N. Korean leader sends sweet birthday gift to kids

Updated 08 January 2013
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N. Korean leader sends sweet birthday gift to kids

SEOUL: North Korean leader Kim Jong-Un has sent one kilo of sweets to every child to mark his birthday today, carrying on a tradition instigated by his grandfather, state media reported. A radio report by the North Korean Central Broadcasting Station, monitored in Seoul yesterday, said Kim had mobilized aircraft to ensure that each child in the country aged 10 or under received the candy gift in time.
Villagers in outlying islands “exploded with joy” at the confectionery airlift, the report said. The giving of “birthday candy” was started in 1980 by Kim’s grandfather and North Korea’s founding leader Kim Il-Sung. Kim’s father Kim Jong-Il, who died in December 2011, continued the practise when he took over in 1994.
The birthdays of the two late Kims are both celebrated as national holidays. Kim Jong-Un was born on Jan. 8, although there is some confusion about the year, with various reports that it was 1982, 1983 or 1984. “Such gifts to children are aimed to project an image as a benevolent, caring leader as the North seeks to build up a personality cult around the young leader,” said Cho Bong-Hyun, an analyst at the IBK Economic Research Institute in Seoul.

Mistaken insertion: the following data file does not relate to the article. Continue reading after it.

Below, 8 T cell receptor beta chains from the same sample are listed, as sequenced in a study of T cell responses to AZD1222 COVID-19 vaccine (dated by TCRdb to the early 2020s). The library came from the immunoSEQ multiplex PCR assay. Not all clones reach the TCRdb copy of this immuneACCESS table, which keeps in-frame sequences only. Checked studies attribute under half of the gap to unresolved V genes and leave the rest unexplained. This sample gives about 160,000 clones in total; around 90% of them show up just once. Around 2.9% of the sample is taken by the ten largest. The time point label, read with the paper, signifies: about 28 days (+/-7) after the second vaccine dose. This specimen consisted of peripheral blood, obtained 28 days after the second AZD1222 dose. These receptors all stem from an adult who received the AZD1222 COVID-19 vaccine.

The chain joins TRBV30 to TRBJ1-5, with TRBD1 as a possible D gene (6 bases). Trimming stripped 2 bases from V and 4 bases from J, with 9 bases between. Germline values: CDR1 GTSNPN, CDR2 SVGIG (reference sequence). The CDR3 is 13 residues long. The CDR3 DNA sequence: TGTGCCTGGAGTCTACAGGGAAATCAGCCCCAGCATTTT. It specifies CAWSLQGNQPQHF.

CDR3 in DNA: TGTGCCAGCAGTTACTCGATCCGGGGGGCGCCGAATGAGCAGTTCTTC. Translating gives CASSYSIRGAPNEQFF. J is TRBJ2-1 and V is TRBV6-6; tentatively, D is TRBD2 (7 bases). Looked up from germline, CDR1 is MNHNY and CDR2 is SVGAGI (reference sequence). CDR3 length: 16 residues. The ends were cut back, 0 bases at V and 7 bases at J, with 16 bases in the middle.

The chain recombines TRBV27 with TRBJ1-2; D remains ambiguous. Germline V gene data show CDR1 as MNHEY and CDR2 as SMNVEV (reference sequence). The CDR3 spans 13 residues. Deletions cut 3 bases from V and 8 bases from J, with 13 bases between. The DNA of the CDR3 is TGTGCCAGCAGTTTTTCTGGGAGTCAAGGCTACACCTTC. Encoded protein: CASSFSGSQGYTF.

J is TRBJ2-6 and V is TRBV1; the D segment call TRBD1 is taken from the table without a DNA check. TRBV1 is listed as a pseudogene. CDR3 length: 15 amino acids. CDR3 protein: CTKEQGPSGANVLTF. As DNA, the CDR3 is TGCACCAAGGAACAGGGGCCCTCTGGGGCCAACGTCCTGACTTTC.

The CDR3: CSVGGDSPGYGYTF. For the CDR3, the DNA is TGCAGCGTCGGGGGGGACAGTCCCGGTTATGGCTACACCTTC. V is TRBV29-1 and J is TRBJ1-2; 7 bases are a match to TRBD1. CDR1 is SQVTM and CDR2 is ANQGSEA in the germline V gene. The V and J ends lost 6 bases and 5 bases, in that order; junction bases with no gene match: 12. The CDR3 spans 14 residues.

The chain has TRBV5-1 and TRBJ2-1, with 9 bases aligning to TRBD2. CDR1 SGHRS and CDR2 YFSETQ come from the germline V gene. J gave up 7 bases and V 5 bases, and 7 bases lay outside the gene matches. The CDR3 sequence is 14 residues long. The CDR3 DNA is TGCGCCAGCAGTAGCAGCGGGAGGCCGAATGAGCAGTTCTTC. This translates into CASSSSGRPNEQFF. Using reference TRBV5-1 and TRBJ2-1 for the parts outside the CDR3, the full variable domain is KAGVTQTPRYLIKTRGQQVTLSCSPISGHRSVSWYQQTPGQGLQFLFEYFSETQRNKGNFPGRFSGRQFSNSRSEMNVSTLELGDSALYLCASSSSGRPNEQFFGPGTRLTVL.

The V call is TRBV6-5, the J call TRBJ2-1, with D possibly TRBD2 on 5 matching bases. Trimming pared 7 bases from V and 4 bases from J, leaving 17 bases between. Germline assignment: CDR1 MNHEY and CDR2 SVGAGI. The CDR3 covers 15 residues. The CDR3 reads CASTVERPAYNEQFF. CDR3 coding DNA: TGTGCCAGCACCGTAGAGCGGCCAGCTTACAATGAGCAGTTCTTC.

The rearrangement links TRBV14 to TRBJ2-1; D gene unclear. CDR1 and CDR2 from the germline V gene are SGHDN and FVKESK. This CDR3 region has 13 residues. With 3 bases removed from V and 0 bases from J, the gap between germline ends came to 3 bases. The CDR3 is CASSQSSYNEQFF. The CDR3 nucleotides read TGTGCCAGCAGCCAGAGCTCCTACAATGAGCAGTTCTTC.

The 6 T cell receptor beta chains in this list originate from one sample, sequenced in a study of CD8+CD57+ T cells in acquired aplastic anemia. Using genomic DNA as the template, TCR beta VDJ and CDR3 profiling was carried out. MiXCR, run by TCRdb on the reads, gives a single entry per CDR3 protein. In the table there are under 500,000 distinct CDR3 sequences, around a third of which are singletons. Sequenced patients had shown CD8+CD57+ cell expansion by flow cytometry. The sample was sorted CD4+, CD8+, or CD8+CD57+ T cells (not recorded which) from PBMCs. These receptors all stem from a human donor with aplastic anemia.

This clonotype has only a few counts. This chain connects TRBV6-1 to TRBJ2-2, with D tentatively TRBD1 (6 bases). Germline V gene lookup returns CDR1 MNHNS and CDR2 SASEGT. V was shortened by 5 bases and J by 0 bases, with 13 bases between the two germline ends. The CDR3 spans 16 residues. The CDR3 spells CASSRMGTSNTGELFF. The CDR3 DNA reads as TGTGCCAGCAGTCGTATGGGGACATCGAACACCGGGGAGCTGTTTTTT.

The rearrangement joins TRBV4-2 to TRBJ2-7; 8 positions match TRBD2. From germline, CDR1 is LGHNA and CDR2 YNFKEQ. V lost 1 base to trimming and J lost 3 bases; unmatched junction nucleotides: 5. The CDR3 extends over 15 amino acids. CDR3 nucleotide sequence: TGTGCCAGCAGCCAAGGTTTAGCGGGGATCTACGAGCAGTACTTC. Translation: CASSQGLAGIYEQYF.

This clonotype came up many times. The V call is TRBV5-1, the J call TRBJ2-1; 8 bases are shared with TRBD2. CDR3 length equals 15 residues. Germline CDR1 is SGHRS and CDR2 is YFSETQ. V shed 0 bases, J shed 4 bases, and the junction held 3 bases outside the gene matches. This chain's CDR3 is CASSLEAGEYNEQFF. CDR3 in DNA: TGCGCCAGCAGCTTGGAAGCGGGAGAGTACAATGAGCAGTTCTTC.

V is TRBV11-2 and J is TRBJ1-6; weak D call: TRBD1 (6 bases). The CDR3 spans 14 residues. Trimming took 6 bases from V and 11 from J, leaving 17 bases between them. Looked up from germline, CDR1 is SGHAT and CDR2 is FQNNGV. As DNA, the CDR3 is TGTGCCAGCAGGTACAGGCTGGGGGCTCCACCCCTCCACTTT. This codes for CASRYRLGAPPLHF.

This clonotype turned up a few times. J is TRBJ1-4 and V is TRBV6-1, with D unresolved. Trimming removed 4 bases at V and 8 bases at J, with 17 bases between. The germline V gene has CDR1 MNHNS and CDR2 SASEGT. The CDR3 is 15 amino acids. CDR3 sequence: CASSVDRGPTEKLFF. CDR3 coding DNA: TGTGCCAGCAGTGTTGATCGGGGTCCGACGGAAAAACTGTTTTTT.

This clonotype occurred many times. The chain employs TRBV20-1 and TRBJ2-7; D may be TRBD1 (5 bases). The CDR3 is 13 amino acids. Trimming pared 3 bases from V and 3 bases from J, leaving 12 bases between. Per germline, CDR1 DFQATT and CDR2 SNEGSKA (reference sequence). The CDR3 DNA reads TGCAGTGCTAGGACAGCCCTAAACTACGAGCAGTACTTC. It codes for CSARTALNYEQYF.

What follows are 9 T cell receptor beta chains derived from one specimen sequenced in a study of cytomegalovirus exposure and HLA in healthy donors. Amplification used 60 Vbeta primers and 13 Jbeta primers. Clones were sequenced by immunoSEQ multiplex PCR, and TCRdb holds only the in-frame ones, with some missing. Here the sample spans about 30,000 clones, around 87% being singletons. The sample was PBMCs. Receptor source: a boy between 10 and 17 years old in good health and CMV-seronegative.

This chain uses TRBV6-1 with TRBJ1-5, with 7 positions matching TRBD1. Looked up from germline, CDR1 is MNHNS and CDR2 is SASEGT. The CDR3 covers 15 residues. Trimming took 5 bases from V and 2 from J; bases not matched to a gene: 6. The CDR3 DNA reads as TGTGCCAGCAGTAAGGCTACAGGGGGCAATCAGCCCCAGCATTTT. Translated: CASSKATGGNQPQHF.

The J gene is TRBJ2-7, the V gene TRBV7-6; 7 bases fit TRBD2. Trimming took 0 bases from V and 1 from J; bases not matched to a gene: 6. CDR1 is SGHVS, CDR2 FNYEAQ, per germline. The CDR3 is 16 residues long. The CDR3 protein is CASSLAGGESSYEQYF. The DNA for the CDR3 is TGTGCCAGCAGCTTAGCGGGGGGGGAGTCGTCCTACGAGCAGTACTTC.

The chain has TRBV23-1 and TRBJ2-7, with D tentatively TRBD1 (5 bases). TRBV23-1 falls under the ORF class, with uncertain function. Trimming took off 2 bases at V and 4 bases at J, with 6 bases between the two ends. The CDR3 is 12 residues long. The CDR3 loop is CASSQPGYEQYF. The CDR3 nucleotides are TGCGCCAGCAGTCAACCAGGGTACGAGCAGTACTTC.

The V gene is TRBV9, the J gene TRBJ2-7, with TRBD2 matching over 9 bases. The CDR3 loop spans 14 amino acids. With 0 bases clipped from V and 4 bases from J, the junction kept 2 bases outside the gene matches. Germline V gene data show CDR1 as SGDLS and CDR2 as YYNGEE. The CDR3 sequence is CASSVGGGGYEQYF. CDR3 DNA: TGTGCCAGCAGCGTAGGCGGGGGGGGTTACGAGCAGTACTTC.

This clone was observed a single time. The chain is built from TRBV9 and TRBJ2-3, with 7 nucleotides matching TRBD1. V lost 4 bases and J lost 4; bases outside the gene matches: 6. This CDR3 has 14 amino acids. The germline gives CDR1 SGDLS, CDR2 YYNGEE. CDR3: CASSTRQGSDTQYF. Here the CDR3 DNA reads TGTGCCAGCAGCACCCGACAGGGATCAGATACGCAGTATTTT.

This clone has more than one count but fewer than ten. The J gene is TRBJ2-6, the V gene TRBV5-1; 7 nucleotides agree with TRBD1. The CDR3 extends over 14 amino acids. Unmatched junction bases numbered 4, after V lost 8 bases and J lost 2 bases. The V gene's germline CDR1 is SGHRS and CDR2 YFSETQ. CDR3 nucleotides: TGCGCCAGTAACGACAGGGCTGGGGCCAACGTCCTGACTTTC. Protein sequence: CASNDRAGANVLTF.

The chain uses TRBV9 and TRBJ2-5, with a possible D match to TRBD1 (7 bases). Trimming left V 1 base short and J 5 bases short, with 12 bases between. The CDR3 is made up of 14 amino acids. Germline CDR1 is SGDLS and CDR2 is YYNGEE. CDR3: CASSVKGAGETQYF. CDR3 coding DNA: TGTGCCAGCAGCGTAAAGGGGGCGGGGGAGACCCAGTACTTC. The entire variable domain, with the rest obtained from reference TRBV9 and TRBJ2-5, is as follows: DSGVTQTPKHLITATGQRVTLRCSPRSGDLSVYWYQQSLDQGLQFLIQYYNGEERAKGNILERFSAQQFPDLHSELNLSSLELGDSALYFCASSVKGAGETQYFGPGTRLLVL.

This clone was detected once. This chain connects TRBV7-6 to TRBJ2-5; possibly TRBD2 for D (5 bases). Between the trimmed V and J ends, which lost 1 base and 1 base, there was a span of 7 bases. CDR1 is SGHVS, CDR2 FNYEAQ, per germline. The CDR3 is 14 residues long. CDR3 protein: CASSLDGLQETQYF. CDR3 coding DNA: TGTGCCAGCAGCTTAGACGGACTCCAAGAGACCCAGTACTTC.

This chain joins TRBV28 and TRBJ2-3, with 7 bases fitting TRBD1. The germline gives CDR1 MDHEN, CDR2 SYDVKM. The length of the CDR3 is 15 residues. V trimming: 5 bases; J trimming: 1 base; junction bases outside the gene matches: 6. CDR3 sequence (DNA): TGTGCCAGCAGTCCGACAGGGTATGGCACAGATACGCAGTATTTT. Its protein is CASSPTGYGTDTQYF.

58 Australian fairy penguins slaughtered in suspected dog attack

Updated 17 min 47 sec ago
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58 Australian fairy penguins slaughtered in suspected dog attack

  • The grisly find comes just months after a dozen birds were found dead on a nearby beach, also in an alleged dog attack

SYDNEY: Wildlife officials in the southern Australia on Wednesday announced an investigation into the mass death of 58 penguins they believe were killed in a dog attack.
The carcases of the fairy penguins — the world’s smallest penguin species — were found strewn across a beach in Tasmania, a island-state off the mainland.
“We would like to remind dog owners of the need to take responsibility for their animals at all times as dogs have the capacity to do a lot of damage to penguin colonies in a short period of time,” Tasmania’s department of parks, water and environment said in a statement.
The latest grisly find comes just months after a dozen birds were found dead on a nearby beach, they too are believed to have been killed in a dog attack.
“All reports of alleged unlawful harming of wildlife are regarded extremely seriously by the department,” the government department said.
Fairy penguins — who grow to around just over a foot (30 centimeters) and can live for up to 24 years — are only found in southern Australia and New Zealand, with Tasmania supporting around half of the global population.
Fairy penguin colonies remain under threat from increasing urbanization, traffic and domestic animals.